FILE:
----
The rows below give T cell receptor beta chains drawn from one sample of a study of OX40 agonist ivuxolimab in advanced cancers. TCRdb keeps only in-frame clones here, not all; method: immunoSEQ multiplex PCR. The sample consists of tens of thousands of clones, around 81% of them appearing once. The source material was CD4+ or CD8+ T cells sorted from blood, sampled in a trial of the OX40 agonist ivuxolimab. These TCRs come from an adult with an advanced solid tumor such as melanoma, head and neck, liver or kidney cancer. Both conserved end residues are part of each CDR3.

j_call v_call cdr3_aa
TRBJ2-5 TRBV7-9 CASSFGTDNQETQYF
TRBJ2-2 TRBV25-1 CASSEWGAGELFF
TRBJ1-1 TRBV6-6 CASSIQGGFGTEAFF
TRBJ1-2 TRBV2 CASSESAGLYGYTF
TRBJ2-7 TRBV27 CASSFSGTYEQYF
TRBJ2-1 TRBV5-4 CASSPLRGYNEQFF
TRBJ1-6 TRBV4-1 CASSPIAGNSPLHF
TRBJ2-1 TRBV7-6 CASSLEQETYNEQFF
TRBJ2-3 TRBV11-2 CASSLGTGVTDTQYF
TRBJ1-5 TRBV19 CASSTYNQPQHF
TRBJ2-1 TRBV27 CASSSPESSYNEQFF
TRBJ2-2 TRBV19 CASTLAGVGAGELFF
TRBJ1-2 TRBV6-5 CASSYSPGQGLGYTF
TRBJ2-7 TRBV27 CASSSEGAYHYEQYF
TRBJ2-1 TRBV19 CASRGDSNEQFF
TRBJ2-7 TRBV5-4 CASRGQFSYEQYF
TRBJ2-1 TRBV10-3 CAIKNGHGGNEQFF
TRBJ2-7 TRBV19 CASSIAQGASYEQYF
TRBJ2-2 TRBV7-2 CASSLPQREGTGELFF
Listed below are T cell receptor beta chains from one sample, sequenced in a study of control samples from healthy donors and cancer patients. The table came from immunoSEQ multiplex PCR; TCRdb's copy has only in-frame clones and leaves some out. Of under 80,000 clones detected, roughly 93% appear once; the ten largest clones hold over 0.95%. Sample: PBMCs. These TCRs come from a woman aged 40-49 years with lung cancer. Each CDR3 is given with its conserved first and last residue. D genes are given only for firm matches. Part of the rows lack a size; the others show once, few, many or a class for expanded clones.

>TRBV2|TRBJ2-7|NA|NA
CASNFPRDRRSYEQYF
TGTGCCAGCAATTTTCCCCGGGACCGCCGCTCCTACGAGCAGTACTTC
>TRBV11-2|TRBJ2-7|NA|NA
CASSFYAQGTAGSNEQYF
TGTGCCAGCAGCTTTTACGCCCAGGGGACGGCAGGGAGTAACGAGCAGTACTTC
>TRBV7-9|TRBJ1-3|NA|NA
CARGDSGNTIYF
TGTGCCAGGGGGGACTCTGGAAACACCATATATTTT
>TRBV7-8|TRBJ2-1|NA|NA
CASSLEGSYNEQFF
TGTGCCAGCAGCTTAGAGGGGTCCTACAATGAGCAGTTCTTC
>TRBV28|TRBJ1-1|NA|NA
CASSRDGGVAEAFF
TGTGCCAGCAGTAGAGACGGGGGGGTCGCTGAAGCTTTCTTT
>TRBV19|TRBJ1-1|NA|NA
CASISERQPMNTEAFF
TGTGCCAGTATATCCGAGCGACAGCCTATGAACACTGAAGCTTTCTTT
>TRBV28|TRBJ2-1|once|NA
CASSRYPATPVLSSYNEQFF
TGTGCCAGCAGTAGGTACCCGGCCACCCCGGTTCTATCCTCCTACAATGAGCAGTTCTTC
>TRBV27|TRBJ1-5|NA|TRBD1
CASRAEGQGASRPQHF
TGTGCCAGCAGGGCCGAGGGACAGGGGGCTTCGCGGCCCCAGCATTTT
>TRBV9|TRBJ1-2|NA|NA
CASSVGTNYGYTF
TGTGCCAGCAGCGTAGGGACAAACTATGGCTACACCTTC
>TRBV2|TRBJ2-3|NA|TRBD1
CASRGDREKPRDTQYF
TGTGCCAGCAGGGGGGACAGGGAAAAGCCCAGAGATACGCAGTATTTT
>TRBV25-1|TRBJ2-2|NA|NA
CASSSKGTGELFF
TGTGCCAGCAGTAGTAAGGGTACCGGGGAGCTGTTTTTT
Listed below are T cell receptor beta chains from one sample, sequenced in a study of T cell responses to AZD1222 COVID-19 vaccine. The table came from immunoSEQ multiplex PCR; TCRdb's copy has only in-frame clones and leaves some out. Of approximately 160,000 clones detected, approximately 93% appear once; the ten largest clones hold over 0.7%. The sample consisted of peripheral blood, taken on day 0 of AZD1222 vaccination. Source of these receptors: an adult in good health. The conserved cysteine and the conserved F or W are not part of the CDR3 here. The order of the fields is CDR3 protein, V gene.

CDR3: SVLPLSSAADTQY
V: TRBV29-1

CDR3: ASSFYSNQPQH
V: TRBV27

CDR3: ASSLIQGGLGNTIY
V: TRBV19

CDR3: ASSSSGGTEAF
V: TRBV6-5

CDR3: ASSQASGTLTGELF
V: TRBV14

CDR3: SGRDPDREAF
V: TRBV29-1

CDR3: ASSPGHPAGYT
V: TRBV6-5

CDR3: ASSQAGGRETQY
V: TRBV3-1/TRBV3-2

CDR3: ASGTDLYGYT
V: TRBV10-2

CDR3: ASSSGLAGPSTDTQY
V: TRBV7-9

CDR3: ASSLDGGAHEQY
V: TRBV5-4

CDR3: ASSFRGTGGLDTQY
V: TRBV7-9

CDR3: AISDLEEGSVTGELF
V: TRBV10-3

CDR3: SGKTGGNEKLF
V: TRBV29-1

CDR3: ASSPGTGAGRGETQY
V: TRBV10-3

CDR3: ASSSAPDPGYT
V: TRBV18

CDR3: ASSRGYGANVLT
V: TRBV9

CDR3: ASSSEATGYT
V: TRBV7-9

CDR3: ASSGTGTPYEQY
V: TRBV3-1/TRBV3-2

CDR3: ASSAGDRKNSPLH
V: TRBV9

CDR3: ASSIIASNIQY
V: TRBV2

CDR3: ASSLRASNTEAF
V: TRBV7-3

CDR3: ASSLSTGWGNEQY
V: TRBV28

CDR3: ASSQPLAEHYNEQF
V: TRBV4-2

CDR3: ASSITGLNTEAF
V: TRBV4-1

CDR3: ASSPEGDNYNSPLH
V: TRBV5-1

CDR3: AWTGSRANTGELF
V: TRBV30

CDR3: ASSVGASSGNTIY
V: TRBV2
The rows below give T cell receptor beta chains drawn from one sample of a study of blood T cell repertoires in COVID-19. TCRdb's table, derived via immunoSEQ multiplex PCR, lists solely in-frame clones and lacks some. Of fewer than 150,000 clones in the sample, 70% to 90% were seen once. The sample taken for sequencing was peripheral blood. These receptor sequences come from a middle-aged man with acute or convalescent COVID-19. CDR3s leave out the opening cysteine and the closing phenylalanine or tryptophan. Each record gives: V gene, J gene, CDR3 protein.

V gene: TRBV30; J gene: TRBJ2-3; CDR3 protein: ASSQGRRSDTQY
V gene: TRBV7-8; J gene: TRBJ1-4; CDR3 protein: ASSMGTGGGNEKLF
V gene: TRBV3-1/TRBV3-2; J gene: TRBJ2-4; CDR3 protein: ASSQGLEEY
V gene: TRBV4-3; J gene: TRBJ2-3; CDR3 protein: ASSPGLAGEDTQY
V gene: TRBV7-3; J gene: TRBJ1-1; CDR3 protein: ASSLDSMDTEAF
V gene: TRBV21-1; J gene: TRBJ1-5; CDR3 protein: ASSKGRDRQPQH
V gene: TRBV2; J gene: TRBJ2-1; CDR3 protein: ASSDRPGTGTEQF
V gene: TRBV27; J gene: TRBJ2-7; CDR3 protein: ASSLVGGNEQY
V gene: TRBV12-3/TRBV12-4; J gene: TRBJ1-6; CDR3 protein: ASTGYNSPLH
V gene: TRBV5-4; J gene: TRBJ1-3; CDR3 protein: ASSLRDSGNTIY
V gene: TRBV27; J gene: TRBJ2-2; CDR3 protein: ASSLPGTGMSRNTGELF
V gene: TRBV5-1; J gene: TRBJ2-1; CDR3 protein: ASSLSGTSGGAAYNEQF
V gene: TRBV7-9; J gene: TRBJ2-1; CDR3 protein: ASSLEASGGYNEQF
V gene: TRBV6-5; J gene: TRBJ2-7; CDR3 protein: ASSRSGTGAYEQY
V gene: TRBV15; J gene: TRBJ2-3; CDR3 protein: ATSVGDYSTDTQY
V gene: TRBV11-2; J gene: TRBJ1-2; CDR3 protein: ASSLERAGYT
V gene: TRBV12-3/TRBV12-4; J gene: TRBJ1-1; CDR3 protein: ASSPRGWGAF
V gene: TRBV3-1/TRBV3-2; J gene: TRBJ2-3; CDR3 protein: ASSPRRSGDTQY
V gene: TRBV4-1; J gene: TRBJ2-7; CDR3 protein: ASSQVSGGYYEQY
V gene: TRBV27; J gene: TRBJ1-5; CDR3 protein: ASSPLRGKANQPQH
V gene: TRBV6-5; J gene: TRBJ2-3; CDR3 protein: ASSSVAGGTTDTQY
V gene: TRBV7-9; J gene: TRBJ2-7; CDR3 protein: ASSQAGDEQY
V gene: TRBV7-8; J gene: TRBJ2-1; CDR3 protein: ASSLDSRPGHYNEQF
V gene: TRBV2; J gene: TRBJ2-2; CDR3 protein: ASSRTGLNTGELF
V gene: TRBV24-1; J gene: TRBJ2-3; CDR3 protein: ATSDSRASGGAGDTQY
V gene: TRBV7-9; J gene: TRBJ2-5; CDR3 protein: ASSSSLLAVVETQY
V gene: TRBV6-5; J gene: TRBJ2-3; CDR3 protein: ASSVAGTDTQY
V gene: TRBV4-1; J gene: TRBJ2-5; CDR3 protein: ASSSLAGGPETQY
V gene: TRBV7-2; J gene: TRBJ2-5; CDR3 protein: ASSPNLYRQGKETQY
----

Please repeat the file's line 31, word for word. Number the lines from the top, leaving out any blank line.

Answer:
TGTGCCAGGGGGGACTCTGGAAACACCATATATTTT